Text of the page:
MDCT reliably gauges vascular infiltration in pancreatic cancer

VIENNA - Radiologists at the University of Pisa in Italy have found high-resolution MDCT to be a reliable predictor of the degree of vascular infiltration in pancreatic cancer, light years ahead of what single-slice exams once produced, and comparable to US-guided laparoscopy.

"We aimed to evaluate the role of multislice CT in improving our assessment of vascular involvement in pancreatic tumors," said Dr. Davide Caramella in a presentation today at the European Congress of Radiology. "The advantages of MDCT are well known, particularly the high speed of acquisition that allows different studies in different phases of contrast administration."

The ability to visualize tumors in different phases is particularly useful in some hypervascular lesions, for example, which can easily be spotted in the early arterial phase, but not in later stages of contrast distribution, he said.

Predicting the extent of vascular involvement is important for determining the utility of resection.

The study group comprised 59 consecutive patients with suspected pancreatic cancer. Following gastroduodenal distension using three-fourths to one liter of water and pharmacologically induced hypotonia, a high-iodine-concentration contrast material was administered intravenously (110-130 mmol/kg lomeron), and all of the patients underwent thin-section MDCT imaging on a LightSpeed Plus scanner (GE Healthcare, Waukesha, WI).

The group acquired early arterial-phase images and pancreatic-phase images using a slice thickness of 2.5 mm and reconstruction interval of 1.25 mm. Then images were acquired in the venous phase with slice thickness reduced to 1.25 mm, and reconstruction interval of 0.6 mm, he said

"Image processing was routinely performed, in particular multiplanar reconstructions for highlighting difficult anatomic details, such as in this case, tumor occupying the distal part of the common bile duct," he said. "The MIP (maximum intensity projection) was particularly helpful in depicting the relationship between the tumor and the vascular structures."

The grading of images for vascular involvement was as follows:

  • Grade 0: No contact between lesion and vessel

  • Grade 1: Focal contiguity between lesion and vessel of less than 50% of the vessel, without affecting the caliber of the vessel

  • Grade 2: Focal contiguity of 50% or more, without affecting the caliber of the vessel

  • Grade 3: Lesion surrounding the vessel with reduction or obstruction of the lumen

"For our surgical colleagues there are some critical vessels that need special attention from us," he said. "On the arterial side the celiac trunk and the superior mesenteric artery, on the portal side the portal vein and the superior mesenteric vein, so when the tumor arises close to these vessels, it’s particularly important to be very precise in the description."

Of the 59 patients, 37 were considered eligible for surgery, and they underwent pancreatic duodenectomy in 19 cases, distal pancreatectomy in nine cases, and total pancreatectomy in nine. In all there were 28 patients with adenocarcinoma, six with mucinous tumors, and other carcinomas in three cases. Eighteen vessels were classified as zero, six were graded 1, five were graded 2 and three received a grade of 3 for a high probability of vascular infiltration.

There was excellent agreement between MDCT and surgical results, he said. The five cases graded 0 were all correctly identified. In the five cases graded 2, the presence of vascular infiltration was confirmed in four. Of eleven vessels graded 3, 10 showed vascular infiltration and one was a false-positive -- "'fibrotic changes that demonstrated a reduction of the caliber of the vessel that we assumed was due to vascular infiltration, and that was not the case," Caramella said.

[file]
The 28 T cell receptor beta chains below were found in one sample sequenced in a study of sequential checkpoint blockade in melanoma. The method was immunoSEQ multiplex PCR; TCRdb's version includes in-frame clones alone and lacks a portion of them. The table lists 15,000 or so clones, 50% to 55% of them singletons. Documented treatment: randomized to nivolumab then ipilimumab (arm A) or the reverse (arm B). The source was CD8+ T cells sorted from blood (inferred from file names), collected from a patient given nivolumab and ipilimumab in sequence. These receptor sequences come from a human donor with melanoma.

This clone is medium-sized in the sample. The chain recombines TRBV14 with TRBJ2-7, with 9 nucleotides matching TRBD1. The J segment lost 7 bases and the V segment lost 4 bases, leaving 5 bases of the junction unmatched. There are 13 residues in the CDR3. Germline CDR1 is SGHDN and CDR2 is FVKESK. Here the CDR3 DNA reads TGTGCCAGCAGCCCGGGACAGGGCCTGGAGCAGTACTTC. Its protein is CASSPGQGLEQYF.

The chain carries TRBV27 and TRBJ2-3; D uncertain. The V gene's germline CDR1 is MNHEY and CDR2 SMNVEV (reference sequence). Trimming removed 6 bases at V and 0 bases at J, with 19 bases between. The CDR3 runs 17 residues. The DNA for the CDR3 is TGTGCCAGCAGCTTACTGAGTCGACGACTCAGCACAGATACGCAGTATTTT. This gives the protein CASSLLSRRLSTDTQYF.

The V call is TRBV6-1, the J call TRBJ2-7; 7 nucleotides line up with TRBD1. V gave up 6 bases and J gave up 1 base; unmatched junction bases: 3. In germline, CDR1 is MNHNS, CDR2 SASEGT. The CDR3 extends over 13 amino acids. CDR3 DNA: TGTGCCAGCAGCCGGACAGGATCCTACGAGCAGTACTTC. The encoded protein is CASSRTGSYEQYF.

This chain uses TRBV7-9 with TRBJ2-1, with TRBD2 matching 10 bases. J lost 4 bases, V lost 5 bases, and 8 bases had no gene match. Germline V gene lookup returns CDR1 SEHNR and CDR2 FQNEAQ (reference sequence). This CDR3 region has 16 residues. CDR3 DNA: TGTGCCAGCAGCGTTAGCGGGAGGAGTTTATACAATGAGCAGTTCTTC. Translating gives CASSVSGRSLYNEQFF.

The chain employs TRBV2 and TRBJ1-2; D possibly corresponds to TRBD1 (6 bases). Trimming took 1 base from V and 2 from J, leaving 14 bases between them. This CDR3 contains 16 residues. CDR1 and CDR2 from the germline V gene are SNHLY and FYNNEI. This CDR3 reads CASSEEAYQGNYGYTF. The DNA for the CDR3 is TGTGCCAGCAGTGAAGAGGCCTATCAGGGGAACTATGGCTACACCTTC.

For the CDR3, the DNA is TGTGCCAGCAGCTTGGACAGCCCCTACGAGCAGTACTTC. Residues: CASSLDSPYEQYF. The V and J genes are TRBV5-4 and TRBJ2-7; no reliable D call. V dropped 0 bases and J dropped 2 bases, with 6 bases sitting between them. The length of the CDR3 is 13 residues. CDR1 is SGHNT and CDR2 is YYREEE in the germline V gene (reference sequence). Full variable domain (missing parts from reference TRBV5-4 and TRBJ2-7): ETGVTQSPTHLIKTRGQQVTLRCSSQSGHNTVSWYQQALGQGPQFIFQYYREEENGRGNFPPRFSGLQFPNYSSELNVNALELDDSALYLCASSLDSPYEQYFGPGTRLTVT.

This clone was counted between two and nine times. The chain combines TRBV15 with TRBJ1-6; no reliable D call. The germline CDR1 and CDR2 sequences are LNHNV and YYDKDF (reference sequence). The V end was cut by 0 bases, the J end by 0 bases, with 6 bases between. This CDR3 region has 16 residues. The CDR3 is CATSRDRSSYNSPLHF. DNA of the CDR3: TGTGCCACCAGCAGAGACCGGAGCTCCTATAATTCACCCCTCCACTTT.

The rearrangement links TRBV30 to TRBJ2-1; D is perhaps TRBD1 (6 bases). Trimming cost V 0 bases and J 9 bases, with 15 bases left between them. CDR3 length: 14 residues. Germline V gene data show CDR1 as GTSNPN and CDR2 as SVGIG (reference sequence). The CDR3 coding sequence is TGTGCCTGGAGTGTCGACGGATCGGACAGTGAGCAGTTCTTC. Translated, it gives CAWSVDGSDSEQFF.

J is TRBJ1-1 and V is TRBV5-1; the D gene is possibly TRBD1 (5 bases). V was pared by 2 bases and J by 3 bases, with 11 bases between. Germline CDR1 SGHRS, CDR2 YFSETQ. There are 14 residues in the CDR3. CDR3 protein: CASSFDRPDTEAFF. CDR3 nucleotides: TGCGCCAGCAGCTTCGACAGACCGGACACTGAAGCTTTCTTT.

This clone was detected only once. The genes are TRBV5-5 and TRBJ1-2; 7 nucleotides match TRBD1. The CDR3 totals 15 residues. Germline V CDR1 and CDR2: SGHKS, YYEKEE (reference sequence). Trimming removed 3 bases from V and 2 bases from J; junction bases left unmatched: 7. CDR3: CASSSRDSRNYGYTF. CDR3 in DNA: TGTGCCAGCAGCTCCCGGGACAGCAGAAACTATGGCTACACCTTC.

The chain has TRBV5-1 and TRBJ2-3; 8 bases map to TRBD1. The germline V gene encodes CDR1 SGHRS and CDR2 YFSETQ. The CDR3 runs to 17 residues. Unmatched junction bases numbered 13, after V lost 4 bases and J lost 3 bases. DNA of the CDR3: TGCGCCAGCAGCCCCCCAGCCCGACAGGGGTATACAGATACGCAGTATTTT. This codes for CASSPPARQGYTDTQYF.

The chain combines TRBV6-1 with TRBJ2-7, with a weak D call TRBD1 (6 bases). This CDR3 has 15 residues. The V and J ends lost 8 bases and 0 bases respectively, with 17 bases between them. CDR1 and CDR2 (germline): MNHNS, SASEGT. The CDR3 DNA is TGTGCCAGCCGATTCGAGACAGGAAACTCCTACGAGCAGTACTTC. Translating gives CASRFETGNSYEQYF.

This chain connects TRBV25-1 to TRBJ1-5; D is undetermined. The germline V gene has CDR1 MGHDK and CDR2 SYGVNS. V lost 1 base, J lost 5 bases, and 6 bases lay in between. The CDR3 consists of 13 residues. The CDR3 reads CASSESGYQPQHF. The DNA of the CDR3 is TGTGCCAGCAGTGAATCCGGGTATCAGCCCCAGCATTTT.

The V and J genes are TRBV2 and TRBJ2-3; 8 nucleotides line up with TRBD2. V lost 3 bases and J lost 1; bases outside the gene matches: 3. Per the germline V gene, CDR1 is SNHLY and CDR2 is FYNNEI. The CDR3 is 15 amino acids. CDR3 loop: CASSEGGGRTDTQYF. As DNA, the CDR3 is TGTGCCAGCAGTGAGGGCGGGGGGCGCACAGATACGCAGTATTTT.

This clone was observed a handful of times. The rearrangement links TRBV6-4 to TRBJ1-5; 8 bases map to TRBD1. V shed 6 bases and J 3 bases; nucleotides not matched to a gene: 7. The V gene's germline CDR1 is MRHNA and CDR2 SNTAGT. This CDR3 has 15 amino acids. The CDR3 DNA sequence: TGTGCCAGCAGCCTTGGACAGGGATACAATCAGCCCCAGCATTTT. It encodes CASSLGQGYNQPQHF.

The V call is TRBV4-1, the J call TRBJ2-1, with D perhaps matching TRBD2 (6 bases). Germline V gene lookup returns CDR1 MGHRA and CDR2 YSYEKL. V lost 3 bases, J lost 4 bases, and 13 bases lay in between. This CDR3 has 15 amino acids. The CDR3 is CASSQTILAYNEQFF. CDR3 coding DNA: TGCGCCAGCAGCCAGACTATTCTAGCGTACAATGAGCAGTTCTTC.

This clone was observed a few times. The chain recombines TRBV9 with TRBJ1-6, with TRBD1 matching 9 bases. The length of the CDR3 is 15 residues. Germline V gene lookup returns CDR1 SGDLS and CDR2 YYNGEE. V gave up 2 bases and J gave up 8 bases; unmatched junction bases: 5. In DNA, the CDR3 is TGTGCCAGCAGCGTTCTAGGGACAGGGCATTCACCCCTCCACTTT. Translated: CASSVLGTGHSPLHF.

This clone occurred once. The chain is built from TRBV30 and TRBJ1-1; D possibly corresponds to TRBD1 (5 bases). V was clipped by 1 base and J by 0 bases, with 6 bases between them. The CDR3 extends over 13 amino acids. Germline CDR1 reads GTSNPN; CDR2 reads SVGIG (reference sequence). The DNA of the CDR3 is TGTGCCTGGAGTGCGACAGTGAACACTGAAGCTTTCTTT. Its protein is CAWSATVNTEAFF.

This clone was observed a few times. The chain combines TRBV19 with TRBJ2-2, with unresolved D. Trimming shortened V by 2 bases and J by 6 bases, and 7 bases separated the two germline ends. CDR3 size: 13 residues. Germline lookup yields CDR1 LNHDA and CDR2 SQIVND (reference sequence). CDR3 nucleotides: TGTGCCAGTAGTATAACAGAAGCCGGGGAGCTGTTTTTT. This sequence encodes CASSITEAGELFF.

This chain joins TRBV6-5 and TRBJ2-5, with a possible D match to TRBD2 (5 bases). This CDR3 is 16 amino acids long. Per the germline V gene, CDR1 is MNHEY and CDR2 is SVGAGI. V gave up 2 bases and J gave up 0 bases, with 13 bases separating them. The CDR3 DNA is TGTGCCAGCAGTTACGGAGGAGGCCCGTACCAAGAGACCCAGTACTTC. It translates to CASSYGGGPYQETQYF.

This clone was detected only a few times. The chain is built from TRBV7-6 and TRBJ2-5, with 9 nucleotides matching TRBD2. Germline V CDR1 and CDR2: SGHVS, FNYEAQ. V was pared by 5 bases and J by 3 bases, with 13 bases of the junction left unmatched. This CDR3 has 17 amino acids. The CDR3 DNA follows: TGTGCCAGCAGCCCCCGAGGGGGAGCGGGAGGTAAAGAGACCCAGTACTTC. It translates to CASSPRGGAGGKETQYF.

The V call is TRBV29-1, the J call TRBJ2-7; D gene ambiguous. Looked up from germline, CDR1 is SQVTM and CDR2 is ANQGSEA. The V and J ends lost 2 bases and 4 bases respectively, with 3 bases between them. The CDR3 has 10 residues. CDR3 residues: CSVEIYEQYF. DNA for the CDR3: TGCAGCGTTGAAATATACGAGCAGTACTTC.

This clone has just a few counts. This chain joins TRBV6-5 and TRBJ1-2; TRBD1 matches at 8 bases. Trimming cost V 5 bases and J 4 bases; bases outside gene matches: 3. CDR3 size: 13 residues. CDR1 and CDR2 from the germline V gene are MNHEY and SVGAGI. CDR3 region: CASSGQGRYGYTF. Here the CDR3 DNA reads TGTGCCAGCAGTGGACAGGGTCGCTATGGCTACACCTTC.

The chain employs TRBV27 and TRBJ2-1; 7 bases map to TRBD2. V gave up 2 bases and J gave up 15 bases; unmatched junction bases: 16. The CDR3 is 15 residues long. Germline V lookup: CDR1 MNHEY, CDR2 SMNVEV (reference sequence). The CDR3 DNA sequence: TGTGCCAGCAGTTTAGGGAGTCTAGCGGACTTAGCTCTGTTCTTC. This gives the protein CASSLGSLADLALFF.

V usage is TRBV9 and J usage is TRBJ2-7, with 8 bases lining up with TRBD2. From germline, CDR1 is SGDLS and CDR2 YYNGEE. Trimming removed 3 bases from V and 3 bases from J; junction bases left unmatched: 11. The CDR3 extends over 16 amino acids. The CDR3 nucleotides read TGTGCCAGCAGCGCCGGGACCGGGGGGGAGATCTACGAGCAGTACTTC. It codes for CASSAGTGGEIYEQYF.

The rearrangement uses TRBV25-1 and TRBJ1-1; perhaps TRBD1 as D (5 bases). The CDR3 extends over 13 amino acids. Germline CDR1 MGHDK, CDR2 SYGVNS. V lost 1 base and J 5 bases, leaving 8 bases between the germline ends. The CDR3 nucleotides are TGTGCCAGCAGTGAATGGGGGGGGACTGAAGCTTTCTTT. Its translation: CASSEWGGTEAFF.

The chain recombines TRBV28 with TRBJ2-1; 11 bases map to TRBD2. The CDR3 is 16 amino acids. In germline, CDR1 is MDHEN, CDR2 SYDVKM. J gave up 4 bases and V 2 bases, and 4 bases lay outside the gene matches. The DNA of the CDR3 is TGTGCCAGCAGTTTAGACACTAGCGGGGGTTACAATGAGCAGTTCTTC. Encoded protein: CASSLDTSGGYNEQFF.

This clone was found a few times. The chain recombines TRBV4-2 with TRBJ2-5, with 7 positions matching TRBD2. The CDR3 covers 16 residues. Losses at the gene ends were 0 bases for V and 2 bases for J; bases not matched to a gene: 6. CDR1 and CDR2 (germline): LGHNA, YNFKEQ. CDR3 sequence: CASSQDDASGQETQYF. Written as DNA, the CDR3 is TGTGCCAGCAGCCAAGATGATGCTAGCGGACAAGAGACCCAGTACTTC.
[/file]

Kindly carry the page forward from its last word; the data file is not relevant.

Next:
Seventeen patients underwent revascularization on these 20 vessels, representing the portal vein in nine cases, the portal mesenteric junction in four, the superior mesenteric vein in five, and the superior mesenteric artery in two, he said. The pathologic analysis on these resected vessels showed that they always confirmed the interoperative findings, in particular the agreement in grade 0 and grade 1, except for the one case that was overestimated. For the assessment of vascular involvement, MDCT had sensitivity of 100%, specificity of 92%, and overall accuracy of 95%, he said.

"'In our experience, multislice CT for the assessment of vascular infiltration performed quite well, much better than we published with same group of surgeons using single-slice CT," he said. "Our present data are very similar to those that we were able to achieve with laparoscopic contact ultrasound. Multislice CT can be an accurate technique (for assessing) pancreatic involvement by pancreatic tumor, and we think that vascular infiltration is very likely only when the neoplasm surrounds the vessel, and this confirms what had already been said in 1997, that a single contiguity of tumor to vessel does not automatically signify vessel invasion."

An audience member inquired as to the use of an MDCT assessment when a surgical team is very agressive. Caramella responded that putting together a database of pathologically proven cases is one way of demonstrating MDCT’s accuracy to surgeons.

By Eric Barnes staff writer
March 6, 2004

Related Reading

Ultrasound of the pancreas: Cystic and non-focal pathology, February 13, 2004

MR, CT detect cystic pancreatic lesions, but malignancy a tough call, February 5, 2004

Mayo group seeks to optimize pancreatic MDCT protocols, October 27, 2003

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